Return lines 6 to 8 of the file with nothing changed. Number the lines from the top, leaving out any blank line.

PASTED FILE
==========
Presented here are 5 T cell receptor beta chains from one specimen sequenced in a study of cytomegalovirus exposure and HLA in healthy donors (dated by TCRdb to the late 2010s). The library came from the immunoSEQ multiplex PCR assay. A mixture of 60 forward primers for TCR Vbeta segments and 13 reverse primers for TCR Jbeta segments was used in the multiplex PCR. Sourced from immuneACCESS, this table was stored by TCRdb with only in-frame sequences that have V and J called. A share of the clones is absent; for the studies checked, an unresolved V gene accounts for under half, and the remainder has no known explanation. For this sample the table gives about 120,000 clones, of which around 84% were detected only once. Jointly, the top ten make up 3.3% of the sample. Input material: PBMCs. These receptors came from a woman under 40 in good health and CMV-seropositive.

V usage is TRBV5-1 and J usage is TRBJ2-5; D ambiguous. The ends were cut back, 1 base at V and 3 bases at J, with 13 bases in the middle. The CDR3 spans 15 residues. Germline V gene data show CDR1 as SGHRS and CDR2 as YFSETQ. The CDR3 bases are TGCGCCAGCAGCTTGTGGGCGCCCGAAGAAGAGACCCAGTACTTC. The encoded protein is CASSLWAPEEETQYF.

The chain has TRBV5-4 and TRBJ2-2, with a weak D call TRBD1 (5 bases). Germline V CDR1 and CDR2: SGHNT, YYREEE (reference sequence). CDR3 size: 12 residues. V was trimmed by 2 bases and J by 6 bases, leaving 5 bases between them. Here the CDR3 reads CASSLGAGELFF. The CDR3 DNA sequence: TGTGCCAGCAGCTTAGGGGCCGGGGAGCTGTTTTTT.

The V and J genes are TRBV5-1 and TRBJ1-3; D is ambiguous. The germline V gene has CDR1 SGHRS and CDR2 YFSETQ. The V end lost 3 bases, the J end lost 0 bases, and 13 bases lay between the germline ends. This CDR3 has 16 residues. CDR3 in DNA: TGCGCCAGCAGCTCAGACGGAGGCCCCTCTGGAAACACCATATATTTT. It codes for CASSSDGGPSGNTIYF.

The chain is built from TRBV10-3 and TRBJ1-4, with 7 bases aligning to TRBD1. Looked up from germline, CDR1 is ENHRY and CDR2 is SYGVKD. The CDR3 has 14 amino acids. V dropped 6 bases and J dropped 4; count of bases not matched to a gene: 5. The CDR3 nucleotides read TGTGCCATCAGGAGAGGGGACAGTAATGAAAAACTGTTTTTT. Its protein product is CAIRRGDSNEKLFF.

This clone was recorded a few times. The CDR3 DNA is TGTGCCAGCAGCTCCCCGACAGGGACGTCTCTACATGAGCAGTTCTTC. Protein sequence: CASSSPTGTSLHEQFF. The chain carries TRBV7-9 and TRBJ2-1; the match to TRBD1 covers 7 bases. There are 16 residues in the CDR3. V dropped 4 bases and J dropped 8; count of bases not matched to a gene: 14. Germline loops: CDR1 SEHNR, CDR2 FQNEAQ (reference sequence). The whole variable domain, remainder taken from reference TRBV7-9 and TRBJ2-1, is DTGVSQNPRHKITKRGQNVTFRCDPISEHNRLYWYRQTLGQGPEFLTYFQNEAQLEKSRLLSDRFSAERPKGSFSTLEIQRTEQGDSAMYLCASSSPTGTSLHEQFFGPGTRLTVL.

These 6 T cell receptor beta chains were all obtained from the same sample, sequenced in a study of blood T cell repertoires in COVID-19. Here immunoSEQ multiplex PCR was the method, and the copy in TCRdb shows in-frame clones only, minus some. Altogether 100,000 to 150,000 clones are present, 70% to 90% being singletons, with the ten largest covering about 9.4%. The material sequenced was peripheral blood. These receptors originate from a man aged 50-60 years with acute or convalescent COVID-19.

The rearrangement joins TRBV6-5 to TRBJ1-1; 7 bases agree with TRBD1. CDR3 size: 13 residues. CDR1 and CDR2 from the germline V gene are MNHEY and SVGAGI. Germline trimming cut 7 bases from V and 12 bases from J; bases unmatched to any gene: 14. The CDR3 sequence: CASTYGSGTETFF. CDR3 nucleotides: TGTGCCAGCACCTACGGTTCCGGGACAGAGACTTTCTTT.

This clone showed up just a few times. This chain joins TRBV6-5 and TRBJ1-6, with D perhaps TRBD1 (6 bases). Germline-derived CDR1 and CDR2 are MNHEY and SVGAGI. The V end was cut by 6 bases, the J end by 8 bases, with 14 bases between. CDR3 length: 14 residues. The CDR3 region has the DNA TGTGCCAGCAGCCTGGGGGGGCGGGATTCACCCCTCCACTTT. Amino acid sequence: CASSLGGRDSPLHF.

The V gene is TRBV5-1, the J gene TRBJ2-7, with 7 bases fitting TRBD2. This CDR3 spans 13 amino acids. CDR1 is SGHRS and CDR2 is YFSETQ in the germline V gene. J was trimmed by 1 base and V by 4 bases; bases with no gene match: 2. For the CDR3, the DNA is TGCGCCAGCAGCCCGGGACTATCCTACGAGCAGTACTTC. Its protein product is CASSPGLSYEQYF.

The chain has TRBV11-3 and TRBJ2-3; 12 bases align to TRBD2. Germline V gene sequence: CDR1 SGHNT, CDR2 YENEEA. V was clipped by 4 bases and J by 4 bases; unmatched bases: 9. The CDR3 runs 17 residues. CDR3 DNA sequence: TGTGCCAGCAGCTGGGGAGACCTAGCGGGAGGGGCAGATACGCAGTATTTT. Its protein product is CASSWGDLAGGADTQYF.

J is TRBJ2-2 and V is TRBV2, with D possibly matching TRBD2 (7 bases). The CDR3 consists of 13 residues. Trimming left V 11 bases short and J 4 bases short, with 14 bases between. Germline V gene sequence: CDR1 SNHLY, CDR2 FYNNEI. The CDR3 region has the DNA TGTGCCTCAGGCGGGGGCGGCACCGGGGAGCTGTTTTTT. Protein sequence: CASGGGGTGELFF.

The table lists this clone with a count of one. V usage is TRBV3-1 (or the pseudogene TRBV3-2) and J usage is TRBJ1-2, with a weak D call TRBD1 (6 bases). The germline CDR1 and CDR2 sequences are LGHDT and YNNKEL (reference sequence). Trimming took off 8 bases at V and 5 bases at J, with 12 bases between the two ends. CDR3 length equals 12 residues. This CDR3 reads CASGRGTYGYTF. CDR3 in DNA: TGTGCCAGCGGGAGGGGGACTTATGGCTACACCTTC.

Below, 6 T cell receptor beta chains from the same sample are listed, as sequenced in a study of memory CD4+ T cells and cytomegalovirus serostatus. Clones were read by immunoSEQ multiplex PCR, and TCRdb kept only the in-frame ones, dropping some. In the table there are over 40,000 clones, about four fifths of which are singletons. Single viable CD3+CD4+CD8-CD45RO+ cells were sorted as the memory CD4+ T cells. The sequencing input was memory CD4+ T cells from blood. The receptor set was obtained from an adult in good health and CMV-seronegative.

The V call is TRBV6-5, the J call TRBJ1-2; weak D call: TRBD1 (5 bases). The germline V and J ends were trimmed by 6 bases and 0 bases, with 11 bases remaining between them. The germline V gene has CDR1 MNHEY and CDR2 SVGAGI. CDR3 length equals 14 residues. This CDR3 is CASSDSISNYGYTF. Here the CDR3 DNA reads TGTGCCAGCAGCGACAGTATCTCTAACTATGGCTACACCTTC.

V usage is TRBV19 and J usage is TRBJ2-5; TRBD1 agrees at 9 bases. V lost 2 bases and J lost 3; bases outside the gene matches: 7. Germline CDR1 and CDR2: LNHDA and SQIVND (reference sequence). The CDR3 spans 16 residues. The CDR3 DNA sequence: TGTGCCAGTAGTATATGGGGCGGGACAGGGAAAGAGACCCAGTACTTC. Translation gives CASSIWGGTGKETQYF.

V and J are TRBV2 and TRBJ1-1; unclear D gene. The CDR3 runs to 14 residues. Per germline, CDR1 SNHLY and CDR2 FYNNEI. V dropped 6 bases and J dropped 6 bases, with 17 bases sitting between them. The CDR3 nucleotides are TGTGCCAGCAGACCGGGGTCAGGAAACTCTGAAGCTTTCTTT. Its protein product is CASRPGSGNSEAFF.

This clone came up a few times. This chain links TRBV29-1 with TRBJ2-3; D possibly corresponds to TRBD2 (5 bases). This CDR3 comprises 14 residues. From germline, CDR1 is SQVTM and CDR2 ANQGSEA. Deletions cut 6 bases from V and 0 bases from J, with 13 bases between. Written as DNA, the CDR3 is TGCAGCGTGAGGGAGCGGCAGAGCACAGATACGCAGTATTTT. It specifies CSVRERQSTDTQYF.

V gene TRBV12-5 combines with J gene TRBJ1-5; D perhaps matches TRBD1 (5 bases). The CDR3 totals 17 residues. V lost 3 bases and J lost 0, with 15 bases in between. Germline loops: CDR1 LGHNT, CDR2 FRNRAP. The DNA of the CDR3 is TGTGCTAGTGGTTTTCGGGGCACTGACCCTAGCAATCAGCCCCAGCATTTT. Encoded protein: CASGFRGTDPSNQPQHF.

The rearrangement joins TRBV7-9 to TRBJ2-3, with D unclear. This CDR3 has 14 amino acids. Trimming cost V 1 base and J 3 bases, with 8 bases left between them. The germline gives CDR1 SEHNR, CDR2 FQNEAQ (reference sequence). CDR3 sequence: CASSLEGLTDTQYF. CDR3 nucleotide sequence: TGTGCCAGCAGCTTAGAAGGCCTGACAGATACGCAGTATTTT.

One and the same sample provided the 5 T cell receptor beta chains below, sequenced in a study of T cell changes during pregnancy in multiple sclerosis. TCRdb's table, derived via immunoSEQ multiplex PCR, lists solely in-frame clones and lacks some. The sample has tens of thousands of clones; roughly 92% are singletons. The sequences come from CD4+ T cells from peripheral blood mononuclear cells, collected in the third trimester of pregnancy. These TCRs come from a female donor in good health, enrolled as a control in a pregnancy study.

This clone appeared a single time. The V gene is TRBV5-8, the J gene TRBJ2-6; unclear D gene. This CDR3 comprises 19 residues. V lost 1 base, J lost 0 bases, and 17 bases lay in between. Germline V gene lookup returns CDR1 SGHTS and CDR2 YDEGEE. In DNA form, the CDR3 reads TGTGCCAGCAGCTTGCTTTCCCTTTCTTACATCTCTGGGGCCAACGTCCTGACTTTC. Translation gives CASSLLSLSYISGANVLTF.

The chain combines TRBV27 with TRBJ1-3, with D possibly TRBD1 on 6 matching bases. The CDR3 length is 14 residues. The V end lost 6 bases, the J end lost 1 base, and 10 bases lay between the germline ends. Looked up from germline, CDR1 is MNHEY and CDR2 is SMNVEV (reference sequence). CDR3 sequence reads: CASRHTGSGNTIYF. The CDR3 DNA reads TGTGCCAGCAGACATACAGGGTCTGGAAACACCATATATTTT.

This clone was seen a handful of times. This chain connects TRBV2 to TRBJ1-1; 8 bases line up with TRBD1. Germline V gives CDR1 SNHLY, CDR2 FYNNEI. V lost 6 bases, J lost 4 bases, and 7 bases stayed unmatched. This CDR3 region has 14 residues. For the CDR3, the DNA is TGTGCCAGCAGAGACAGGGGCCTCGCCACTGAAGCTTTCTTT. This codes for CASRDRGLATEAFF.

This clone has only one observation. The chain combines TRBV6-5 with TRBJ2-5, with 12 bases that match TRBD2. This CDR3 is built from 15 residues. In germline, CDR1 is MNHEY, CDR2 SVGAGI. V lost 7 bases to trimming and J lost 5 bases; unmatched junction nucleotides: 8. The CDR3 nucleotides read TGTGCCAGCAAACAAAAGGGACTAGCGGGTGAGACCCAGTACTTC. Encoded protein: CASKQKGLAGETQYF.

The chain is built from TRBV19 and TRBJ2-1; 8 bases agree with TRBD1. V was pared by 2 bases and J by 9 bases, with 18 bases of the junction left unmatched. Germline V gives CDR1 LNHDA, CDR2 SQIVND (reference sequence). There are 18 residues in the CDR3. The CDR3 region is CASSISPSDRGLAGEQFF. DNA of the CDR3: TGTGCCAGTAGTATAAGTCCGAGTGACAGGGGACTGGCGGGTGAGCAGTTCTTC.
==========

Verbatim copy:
This clone was recorded a few times. The CDR3 DNA is TGTGCCAGCAGCTCCCCGACAGGGACGTCTCTACATGAGCAGTTCTTC. Protein sequence: CASSSPTGTSLHEQFF. The chain carries TRBV7-9 and TRBJ2-1; the match to TRBD1 covers 7 bases. There are 16 residues in the CDR3. V dropped 4 bases and J dropped 8; count of bases not matched to a gene: 14. Germline loops: CDR1 SEHNR, CDR2 FQNEAQ (reference sequence). The whole variable domain, remainder taken from reference TRBV7-9 and TRBJ2-1, is DTGVSQNPRHKITKRGQNVTFRCDPISEHNRLYWYRQTLGQGPEFLTYFQNEAQLEKSRLLSDRFSAERPKGSFSTLEIQRTEQGDSAMYLCASSSPTGTSLHEQFFGPGTRLTVL.

These 6 T cell receptor beta chains were all obtained from the same sample, sequenced in a study of blood T cell repertoires in COVID-19. Here immunoSEQ multiplex PCR was the method, and the copy in TCRdb shows in-frame clones only, minus some. Altogether 100,000 to 150,000 clones are present, 70% to 90% being singletons, with the ten largest covering about 9.4%. The material sequenced was peripheral blood. These receptors originate from a man aged 50-60 years with acute or convalescent COVID-19.

The rearrangement joins TRBV6-5 to TRBJ1-1; 7 bases agree with TRBD1. CDR3 size: 13 residues. CDR1 and CDR2 from the germline V gene are MNHEY and SVGAGI. Germline trimming cut 7 bases from V and 12 bases from J; bases unmatched to any gene: 14. The CDR3 sequence: CASTYGSGTETFF. CDR3 nucleotides: TGTGCCAGCACCTACGGTTCCGGGACAGAGACTTTCTTT.